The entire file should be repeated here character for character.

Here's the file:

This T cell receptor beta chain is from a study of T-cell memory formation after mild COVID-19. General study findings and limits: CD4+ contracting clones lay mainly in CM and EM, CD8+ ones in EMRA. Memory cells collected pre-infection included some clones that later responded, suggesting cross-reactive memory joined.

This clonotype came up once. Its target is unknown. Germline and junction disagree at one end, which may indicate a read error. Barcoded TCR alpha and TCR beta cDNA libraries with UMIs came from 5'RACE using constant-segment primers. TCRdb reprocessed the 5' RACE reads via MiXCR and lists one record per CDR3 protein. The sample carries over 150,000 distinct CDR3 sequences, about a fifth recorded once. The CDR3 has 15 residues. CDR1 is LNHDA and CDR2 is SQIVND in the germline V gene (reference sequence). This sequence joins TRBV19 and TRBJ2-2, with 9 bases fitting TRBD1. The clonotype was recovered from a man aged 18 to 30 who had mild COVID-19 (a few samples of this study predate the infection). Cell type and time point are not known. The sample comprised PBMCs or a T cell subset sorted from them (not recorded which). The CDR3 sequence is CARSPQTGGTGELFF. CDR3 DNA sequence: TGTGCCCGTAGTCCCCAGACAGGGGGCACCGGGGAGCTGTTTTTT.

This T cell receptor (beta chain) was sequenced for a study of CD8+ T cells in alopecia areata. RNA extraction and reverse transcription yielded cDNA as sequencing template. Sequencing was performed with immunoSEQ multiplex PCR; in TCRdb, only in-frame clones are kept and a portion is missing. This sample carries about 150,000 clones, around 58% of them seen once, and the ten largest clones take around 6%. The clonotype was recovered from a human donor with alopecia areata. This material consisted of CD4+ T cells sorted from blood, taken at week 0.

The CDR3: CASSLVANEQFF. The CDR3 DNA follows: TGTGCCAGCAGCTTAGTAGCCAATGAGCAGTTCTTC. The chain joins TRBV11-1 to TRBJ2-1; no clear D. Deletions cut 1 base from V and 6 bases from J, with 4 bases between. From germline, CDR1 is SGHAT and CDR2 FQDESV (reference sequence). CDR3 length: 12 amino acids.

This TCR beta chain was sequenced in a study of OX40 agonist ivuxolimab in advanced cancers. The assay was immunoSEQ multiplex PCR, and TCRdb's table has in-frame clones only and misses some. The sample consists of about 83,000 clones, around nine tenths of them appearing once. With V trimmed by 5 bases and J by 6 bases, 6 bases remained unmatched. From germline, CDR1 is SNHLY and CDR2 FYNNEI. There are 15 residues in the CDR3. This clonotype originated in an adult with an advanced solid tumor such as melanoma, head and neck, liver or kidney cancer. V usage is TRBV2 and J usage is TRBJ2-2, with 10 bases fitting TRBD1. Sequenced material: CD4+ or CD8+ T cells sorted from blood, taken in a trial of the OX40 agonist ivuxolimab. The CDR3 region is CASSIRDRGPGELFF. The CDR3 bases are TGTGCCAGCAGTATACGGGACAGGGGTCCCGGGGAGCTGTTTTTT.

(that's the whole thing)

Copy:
This T cell receptor beta chain is from a study of T-cell memory formation after mild COVID-19. General study findings and limits: CD4+ contracting clones lay mainly in CM and EM, CD8+ ones in EMRA. Memory cells collected pre-infection included some clones that later responded, suggesting cross-reactive memory joined.

This clonotype came up once. Its target is unknown. Germline and junction disagree at one end, which may indicate a read error. Barcoded TCR alpha and TCR beta cDNA libraries with UMIs came from 5'RACE using constant-segment primers. TCRdb reprocessed the 5' RACE reads via MiXCR and lists one record per CDR3 protein. The sample carries over 150,000 distinct CDR3 sequences, about a fifth recorded once. The CDR3 has 15 residues. CDR1 is LNHDA and CDR2 is SQIVND in the germline V gene (reference sequence). This sequence joins TRBV19 and TRBJ2-2, with 9 bases fitting TRBD1. The clonotype was recovered from a man aged 18 to 30 who had mild COVID-19 (a few samples of this study predate the infection). Cell type and time point are not known. The sample comprised PBMCs or a T cell subset sorted from them (not recorded which). The CDR3 sequence is CARSPQTGGTGELFF. CDR3 DNA sequence: TGTGCCCGTAGTCCCCAGACAGGGGGCACCGGGGAGCTGTTTTTT.

This T cell receptor (beta chain) was sequenced for a study of CD8+ T cells in alopecia areata. RNA extraction and reverse transcription yielded cDNA as sequencing template. Sequencing was performed with immunoSEQ multiplex PCR; in TCRdb, only in-frame clones are kept and a portion is missing. This sample carries about 150,000 clones, around 58% of them seen once, and the ten largest clones take around 6%. The clonotype was recovered from a human donor with alopecia areata. This material consisted of CD4+ T cells sorted from blood, taken at week 0.

The CDR3: CASSLVANEQFF. The CDR3 DNA follows: TGTGCCAGCAGCTTAGTAGCCAATGAGCAGTTCTTC. The chain joins TRBV11-1 to TRBJ2-1; no clear D. Deletions cut 1 base from V and 6 bases from J, with 4 bases between. From germline, CDR1 is SGHAT and CDR2 FQDESV (reference sequence). CDR3 length: 12 amino acids.

This TCR beta chain was sequenced in a study of OX40 agonist ivuxolimab in advanced cancers. The assay was immunoSEQ multiplex PCR, and TCRdb's table has in-frame clones only and misses some. The sample consists of about 83,000 clones, around nine tenths of them appearing once. With V trimmed by 5 bases and J by 6 bases, 6 bases remained unmatched. From germline, CDR1 is SNHLY and CDR2 FYNNEI. There are 15 residues in the CDR3. This clonotype originated in an adult with an advanced solid tumor such as melanoma, head and neck, liver or kidney cancer. V usage is TRBV2 and J usage is TRBJ2-2, with 10 bases fitting TRBD1. Sequenced material: CD4+ or CD8+ T cells sorted from blood, taken in a trial of the OX40 agonist ivuxolimab. The CDR3 region is CASSIRDRGPGELFF. The CDR3 bases are TGTGCCAGCAGTATACGGGACAGGGGTCCCGGGGAGCTGTTTTTT.